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Thin Client

Products Listed in DGS&D
Thin client technology helps enterprises build a manageable,
secure, flexible and scalable IT infrastructure.
Think Thin: Benefits of Thin Clients

CIOs around the world have similar concerns when it comes to building their IT infrastructures:

     How to make the IT infrastructure more secure?
     How to ensure that users have access to data and applications when and wherever they need them?
     How to reduce the cost of support?
     How to manage the IT infrastructure efficiently?
     How to ensure the infrastructure is easily scaleable in order to meet growing business demands?

Many enterprises are trapped in a PC-centric network environment that is difficult to manage, expensive to maintain and hard to scale. The answer to all these concerns is a server-based thin client computing environment. But before we look at how thin client computing can transform your enterprise’s IT infrastructure, let us tackle the question of what exactly are thin clients.

What are thin clients?

At their most basic, thin clients are solid-state, diskless devices that are connected to a centralised server through some access software or a browser.

To understand a thin client environment, it is important to understand an underlying concept that makes thin clients such a compelling value proposition.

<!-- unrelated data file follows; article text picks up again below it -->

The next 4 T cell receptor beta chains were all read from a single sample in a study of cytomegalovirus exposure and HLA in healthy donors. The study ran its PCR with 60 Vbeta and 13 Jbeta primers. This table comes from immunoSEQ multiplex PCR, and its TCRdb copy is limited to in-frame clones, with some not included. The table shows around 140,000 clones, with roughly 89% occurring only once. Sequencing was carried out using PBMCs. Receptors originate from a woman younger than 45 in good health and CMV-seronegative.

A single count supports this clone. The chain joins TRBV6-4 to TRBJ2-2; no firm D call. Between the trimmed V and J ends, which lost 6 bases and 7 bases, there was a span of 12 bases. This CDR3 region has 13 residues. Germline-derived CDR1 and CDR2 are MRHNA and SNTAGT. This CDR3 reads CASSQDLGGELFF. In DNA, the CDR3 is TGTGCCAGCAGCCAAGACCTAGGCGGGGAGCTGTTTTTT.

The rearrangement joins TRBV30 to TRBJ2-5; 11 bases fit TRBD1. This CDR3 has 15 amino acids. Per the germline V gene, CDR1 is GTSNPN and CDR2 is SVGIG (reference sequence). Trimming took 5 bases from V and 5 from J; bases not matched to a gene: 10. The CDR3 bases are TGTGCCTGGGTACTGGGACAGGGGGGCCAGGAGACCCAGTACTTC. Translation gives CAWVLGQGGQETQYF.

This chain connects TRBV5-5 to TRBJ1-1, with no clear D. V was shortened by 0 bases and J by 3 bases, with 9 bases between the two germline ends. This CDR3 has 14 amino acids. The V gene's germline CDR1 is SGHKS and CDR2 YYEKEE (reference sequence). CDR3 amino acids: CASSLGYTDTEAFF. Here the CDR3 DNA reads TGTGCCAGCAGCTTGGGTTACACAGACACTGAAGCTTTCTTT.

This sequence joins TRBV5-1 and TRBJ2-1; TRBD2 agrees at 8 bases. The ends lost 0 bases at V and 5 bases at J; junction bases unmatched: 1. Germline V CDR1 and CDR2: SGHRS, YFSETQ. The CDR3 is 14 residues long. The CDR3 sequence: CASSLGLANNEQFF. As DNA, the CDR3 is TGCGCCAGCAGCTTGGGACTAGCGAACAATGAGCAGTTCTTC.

In a thin client environment, information processing is separated from information access.

Information is processed by the server and accessed by users through a thin client device. All applications run on the centralised server, while user devices have only as much computing resources as required to access the server. In a client-centric PC-based (or fat client) environment, applications reside in each individual PC and information is processed locally.

When you consider this, some of the gains of thin client computing become immediately apparent.

     Smaller footprint: Without hard disks, fans, floppy and CD drives, thin clients are typically much smaller and lighter than PCs. This provides the obvious advantage of reducing workspace as well as increasing mobility and portability.

     Cost: Thin clients are substantially cheaper than PCs, with typical cost savings of between $250 and $500 per unit.

     Durability: Thin clients use solid state construction, which means fewer moving parts, translating into a longer life for thin client devices (almost double that of PCs).

     Running costs: The lack of local processing power means a substantial saving on power costs. A company which replaces 300 PCs with thin clients could save an estimated $11,694 in electricity alone. A definite plus on any environmental audit.

     Theft Resistant: As they are useless unless connected to a server, thin clients are less likely to be stolen from offices. Many organisations enjoy lower insurance premiums as a result of thin client deployment.
But these benefits are just tips of the iceberg. Let us now look at thin clients within an enterprise environment.

Your enterprise and thin clients

Companies worldwide spend nearly 60 to 80 per cent of their IT budgets on support. The biggest challenge for CTOs and CIOs is to bring this down substantially without affecting security and reliability of systems and productivity of users.

That’s not an easy thing to do. A modern-day enterprise’s IT infrastructure is used by hundreds of users across different locations. In a client-centric PC-based computing environment, the challenges are many.

     PCs are prone to viruses and other malicious software. Every PC on your network is, therefore, a potential security risk.

     Users can store sensitive information on their hard disks, exposing you to privacy issues and litigation